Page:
By Steve Slater
LONDON (Reuters) - UBS(UBSN.CH)and Deutsche Bank took a $23 billion hit on their risky assets and the Swiss bank asked investors for more cash on Tuesday, but Europe's bank shares rallied on hopes that the end of another torrid quarter could mark a turning point.
"The one saving grace in this is that banks are acting quickly to highlight their exposure," said Peter Dixon, economist at Commerzbank. "The quicker the bad news is out in the open, then the quicker we can start to repair the problems."
"The Japanese crisis of the early 1990s was exacerbated by the failure of banks to admit the degree of their problems," he noted.
News that UBS is seeking to raise 15 billion francs ($15 billion) through a rights issue in a second emergency attempt to shore up its balance sheet was not a surprise, but the scale of the capital-raising was more dramatic than many expected.
Its shares leapt 11 percent as some viewed the bold move as more positive than smaller, regular writedowns, which one analyst had said could result in "death by a thousand cuts."
"It's a kitchen sink job. They've separated all their toxic waste. If they're going to finance that, then everyone is saying this is the beginning of the end, this is the last capital increase," one trader said.
By 1325 GMT the DJ Stoxx European banking sector index <.SX7P> was up 4.6percent at 359 points, its highest level for a month and 16 percent above its 3-1/2 year low two weeks ago.
"It's too early to say we're definitely through the worst of this, but it would appear from the market's reaction today to what UBS has done, and from recent interest in buying distressed assets, that maybe we can at least start to see the end of the apparent freefall in certain asset values," said Leigh Goodwin, bank analyst at Fox-Pitt, Kelton.
The sector's revival was also aided by signs that U.S. Treasury Secretary Hank Paulson and central bankers are considering radical strategies to boost liquidity.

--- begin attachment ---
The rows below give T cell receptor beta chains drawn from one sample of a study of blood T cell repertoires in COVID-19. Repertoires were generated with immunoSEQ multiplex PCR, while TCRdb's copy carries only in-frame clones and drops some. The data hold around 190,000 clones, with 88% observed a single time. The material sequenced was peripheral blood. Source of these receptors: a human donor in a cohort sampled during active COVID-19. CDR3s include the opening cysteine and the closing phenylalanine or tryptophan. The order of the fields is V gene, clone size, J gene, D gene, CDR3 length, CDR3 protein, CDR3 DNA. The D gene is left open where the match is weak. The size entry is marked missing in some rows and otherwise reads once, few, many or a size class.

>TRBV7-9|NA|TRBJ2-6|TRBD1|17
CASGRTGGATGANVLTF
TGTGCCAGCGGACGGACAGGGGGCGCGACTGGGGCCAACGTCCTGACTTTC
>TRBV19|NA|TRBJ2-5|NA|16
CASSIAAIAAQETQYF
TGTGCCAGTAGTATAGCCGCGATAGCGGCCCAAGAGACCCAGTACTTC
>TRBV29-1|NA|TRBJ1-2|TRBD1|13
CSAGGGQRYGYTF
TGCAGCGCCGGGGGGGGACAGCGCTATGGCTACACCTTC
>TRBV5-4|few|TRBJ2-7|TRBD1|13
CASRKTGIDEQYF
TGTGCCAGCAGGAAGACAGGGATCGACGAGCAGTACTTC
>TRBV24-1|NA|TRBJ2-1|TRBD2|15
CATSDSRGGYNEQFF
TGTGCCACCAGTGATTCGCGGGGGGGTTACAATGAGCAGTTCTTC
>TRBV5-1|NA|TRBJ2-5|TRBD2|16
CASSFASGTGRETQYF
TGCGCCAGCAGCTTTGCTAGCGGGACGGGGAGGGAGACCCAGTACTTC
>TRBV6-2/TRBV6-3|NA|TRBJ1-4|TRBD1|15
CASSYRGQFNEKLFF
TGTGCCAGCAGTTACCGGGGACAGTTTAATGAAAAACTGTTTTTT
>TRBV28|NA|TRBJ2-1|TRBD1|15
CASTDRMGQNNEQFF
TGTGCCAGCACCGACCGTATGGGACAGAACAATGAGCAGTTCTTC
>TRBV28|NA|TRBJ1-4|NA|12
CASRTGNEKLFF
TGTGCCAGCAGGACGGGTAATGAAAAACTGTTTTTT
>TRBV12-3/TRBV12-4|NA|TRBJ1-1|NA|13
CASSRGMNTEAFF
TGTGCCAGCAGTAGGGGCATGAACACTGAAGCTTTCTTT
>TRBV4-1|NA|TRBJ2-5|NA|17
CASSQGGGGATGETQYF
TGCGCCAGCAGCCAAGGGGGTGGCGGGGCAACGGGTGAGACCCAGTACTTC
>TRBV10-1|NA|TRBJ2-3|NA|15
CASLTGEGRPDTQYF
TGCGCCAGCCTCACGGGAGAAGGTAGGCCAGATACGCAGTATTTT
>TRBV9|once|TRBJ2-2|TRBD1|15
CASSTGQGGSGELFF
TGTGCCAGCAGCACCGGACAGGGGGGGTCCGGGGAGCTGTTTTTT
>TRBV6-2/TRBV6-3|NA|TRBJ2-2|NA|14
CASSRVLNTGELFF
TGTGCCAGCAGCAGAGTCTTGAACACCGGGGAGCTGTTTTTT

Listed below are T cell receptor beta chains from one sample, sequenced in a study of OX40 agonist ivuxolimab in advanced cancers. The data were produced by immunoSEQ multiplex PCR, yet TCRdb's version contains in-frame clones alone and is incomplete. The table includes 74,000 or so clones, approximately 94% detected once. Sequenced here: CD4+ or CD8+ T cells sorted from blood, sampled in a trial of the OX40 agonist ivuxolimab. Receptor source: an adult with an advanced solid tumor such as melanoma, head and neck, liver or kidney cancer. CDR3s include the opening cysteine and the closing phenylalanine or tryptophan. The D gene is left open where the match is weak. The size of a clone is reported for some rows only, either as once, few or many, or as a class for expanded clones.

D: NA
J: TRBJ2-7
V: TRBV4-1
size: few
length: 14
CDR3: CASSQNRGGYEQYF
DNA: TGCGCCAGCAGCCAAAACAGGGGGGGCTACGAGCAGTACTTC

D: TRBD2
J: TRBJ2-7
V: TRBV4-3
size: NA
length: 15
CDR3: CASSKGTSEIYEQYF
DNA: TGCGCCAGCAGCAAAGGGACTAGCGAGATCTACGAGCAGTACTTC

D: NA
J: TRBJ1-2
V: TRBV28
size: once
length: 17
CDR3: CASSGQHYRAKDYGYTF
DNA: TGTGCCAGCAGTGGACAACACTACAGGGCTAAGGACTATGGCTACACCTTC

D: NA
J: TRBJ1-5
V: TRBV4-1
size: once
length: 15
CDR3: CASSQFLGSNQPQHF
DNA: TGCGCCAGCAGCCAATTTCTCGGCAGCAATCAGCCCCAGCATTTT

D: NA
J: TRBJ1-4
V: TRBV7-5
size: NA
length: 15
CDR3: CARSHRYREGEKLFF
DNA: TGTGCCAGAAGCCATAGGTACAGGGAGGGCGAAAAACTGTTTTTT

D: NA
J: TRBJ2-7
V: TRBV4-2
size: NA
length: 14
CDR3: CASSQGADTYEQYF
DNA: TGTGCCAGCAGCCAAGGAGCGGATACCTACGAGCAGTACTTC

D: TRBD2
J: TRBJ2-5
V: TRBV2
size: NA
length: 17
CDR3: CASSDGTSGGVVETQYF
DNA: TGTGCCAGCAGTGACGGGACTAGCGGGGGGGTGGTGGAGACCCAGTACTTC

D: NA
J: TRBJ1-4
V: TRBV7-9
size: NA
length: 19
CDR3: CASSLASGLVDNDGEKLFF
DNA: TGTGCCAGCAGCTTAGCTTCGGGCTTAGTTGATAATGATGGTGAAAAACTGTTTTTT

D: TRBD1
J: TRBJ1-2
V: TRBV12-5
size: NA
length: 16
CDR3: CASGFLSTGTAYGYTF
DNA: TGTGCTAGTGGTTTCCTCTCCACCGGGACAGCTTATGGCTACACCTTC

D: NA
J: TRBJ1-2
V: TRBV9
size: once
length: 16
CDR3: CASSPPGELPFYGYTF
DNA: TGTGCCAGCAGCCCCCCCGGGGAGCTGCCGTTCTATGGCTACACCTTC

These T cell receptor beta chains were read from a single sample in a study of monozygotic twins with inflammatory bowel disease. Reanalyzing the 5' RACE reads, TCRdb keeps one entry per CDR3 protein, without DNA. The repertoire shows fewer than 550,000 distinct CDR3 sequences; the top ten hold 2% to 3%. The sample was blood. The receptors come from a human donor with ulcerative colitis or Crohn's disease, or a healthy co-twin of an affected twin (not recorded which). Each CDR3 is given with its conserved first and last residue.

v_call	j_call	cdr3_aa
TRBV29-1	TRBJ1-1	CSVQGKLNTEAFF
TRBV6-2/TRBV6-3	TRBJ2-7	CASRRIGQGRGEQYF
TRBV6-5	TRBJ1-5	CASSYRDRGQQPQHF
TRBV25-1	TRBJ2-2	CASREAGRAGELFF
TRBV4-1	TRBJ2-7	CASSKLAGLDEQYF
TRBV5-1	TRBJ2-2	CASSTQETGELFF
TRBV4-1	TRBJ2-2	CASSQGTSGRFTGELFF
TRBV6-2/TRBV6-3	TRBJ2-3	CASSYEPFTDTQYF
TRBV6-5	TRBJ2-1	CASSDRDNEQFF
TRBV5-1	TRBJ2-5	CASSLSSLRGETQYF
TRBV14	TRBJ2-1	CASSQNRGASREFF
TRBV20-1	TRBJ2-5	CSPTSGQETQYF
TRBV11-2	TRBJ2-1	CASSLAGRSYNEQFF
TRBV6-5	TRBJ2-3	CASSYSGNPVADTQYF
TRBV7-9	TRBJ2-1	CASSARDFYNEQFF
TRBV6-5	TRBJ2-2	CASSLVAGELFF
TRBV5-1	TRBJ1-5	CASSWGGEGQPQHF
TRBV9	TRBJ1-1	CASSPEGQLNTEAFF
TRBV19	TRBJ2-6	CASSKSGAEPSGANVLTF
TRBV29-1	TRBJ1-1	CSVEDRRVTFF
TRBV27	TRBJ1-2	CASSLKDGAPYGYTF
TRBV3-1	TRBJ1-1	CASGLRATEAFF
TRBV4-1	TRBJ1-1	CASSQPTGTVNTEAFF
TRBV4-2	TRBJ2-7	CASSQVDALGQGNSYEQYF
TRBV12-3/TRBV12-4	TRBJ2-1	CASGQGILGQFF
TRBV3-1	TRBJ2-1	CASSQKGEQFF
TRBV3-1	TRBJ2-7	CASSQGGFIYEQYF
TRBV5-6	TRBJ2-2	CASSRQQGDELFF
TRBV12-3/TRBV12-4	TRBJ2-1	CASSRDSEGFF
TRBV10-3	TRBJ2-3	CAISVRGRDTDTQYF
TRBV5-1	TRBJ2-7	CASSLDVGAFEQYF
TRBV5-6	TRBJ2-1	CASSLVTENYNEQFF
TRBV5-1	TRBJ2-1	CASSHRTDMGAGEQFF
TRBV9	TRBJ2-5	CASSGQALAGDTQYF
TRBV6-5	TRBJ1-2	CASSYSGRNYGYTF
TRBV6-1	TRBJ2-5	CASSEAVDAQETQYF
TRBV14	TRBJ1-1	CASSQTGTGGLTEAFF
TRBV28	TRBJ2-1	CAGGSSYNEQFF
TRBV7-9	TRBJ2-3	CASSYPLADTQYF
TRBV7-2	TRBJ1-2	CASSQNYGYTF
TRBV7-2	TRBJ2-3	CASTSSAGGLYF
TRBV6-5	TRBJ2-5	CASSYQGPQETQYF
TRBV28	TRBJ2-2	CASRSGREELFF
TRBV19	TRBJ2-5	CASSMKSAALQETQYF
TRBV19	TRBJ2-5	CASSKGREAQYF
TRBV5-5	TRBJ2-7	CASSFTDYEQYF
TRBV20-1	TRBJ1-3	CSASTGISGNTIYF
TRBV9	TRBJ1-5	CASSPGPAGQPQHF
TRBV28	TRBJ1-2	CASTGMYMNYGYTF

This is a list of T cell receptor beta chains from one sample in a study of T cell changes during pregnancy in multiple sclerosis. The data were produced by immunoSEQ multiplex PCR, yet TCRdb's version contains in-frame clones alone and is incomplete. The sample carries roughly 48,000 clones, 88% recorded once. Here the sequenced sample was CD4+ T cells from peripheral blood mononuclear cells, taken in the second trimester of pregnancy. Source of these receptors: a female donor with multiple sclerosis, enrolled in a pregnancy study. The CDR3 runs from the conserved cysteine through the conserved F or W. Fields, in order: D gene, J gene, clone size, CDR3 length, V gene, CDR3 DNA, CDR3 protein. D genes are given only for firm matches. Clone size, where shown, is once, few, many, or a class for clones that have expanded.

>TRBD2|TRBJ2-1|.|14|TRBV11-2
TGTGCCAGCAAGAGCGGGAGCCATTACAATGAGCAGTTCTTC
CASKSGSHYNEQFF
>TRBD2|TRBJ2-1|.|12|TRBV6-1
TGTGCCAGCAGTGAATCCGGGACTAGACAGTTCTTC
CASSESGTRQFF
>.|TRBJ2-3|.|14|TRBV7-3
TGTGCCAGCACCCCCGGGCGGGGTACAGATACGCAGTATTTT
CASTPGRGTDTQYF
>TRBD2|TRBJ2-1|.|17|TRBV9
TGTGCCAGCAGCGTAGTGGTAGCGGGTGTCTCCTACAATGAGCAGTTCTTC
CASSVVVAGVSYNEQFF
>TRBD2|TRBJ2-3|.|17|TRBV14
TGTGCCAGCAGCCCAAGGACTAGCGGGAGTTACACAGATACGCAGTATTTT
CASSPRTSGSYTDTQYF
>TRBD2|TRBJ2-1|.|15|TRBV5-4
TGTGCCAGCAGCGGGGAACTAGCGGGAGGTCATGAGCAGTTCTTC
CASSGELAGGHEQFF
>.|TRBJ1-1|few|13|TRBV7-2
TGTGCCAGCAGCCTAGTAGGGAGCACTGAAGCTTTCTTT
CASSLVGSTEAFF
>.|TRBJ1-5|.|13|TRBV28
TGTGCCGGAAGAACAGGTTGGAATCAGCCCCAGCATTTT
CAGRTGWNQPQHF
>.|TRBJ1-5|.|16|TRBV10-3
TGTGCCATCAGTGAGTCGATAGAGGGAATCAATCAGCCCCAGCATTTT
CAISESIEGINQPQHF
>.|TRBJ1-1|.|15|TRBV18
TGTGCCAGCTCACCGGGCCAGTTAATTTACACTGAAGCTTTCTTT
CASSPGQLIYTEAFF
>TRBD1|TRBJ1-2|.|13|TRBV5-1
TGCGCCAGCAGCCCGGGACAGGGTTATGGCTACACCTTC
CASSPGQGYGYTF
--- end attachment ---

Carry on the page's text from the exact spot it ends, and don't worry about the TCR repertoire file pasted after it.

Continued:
Banks are hoarding cash in case they need it and as concern lingers about counterparty risk, which has driven up the cost for all banks and corporates of borrowing funds.
"More significant (than UBS) is the anticipation that Paulson is going to lead a global concerted effort to free up the credit crunch," said Simon Maughan, analyst at MF Global.
"For a long time we've been worried about moral hazard ... we're now past that point, what we're trying to do now is save the banking system, and the price that banks will pay is tougher regulation going forward."
A banking conference in London hosted by Morgan Stanley attended by top executives and investors had also helped to lift the mood, analysts said.
"Deutsche Bank took advantage of the timing, coming on the heels of UBS so as not to have to rattle the market a second time," said Heino Ruland, analyst at FrankfurtFinanz.
But some analysts warned that the sector still needs to work through further pain.
European banks which need to rebuild their capital will also have to compete with U.S. rivals for funds.
The bank said it wanted to quash concerns about its stability after speculation it did not have enough funding, heightened after smaller rival Bear Stearns was forced into a firesale.
(Additional reporting by Rebekah Curtis, Sitaraman Shankar and Dominic Lau in London and Peter Starck in Frankfurt)
(Editing by Louise Ireland, Jason Neely and Andrew Hurst)